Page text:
Many developing countries have pointed to the scale of this year’s monsoon rains and floods in Pakistan, which have left the country with losses and rebuilding costs assessed by the government and World Bank at $30 billion, as an example of what vulnerable countries are increasingly likely to contend with. Less than half of Pakistan’s $816 million international emergency appeal has been funded.
“We have to go round the world with a begging bowl for something that is our right,” said Sherry Rehman, Pakistan’s climate change minister. “Justice means that those countries which caused global warming must pay. They must take responsibility.”
This year, Pakistan is the chair of a bloc of 134 developing countries, plus China, that are pushing together for a new fund to operate under the U.N., so every nation has equal say—unlike for instance at the World Bank, where bigger economies have a higher shareholding. The bloc has proposed that the fund be agreed on in principle at this summit, and a committee of developed and developing countries work out the funding and other arrangements by next year’s talks.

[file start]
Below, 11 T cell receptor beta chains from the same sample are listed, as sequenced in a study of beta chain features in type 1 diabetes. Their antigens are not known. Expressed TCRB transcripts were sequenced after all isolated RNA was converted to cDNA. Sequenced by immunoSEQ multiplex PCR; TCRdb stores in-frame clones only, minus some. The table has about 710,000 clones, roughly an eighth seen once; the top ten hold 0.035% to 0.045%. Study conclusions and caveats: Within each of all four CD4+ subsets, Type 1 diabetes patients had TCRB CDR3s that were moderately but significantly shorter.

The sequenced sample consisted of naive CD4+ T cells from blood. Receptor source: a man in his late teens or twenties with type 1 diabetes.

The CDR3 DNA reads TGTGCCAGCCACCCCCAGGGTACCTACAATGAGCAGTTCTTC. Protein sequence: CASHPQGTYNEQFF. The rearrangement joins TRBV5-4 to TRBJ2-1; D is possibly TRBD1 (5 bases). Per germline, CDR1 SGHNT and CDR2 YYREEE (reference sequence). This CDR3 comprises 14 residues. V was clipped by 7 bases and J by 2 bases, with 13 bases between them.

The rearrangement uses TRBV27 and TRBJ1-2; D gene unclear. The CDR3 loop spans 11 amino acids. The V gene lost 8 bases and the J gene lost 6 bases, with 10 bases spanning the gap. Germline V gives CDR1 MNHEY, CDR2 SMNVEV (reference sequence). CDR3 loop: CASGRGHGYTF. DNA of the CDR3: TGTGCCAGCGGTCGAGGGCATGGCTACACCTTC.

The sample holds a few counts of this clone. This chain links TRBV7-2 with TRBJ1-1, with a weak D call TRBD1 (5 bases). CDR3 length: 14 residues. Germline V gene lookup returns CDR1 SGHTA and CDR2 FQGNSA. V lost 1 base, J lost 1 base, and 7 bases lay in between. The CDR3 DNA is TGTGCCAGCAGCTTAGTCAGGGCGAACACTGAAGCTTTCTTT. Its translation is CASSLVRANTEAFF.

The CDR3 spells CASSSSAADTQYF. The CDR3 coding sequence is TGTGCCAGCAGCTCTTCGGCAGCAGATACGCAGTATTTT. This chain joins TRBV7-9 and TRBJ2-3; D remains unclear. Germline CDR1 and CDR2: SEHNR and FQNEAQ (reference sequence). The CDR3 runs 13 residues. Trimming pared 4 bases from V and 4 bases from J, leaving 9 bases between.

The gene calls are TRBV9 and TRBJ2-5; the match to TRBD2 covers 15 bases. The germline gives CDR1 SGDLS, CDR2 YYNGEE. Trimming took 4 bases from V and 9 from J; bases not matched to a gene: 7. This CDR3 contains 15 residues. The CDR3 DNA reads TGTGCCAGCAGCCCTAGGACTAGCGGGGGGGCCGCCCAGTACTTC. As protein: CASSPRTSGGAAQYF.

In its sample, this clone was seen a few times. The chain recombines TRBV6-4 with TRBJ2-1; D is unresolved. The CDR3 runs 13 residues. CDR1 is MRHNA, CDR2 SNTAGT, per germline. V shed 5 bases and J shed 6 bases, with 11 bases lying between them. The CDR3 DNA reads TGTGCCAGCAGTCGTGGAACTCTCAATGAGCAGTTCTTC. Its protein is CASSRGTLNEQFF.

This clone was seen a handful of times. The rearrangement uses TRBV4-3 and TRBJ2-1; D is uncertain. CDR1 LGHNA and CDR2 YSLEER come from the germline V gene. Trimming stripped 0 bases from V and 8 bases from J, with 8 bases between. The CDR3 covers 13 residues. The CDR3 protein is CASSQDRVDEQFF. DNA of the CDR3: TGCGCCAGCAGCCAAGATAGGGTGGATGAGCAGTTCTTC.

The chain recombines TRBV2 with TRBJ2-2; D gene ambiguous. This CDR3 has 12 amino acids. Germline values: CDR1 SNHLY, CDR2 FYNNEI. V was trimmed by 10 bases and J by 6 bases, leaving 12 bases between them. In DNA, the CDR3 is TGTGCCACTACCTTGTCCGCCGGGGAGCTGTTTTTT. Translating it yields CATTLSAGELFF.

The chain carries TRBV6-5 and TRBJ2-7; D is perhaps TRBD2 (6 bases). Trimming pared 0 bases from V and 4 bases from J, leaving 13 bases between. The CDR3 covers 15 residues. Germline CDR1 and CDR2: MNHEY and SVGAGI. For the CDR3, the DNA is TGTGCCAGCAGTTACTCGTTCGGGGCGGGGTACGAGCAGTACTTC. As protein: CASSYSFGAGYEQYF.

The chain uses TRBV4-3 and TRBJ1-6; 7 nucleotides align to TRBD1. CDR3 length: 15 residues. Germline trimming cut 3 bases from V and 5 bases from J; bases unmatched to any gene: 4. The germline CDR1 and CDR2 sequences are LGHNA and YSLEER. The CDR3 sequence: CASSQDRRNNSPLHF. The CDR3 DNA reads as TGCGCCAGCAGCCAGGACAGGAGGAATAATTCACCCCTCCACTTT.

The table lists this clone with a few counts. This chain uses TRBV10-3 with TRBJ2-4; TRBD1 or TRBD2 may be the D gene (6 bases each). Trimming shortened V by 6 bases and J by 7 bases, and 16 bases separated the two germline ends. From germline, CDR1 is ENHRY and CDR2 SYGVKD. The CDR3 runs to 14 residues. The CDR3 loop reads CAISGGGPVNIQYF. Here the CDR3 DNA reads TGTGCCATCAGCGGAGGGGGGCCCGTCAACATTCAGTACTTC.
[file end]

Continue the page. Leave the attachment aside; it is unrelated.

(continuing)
The U.S. and Europe say established institutions, such as existing climate funds and the World Bank, along with private sector involvement, should be enlisted to pay for loss and damage.
Climate change is increasing the frequency and severity of droughts, heat waves and other extreme weather events in many regions of the world, according to the U.N.’s latest climate science report. But how much any one event can be attributed to global warming isn’t clear-cut. Liane Schalatek, from the Heinrich Böll Stiftung, a German political foundation, co-author of a recent report on how loss and damage financing could work, said that criteria to trigger a payout could be based on the scale of the disaster, such as the percentage loss of gross domestic product, or, for a larger country, at least one million people affected.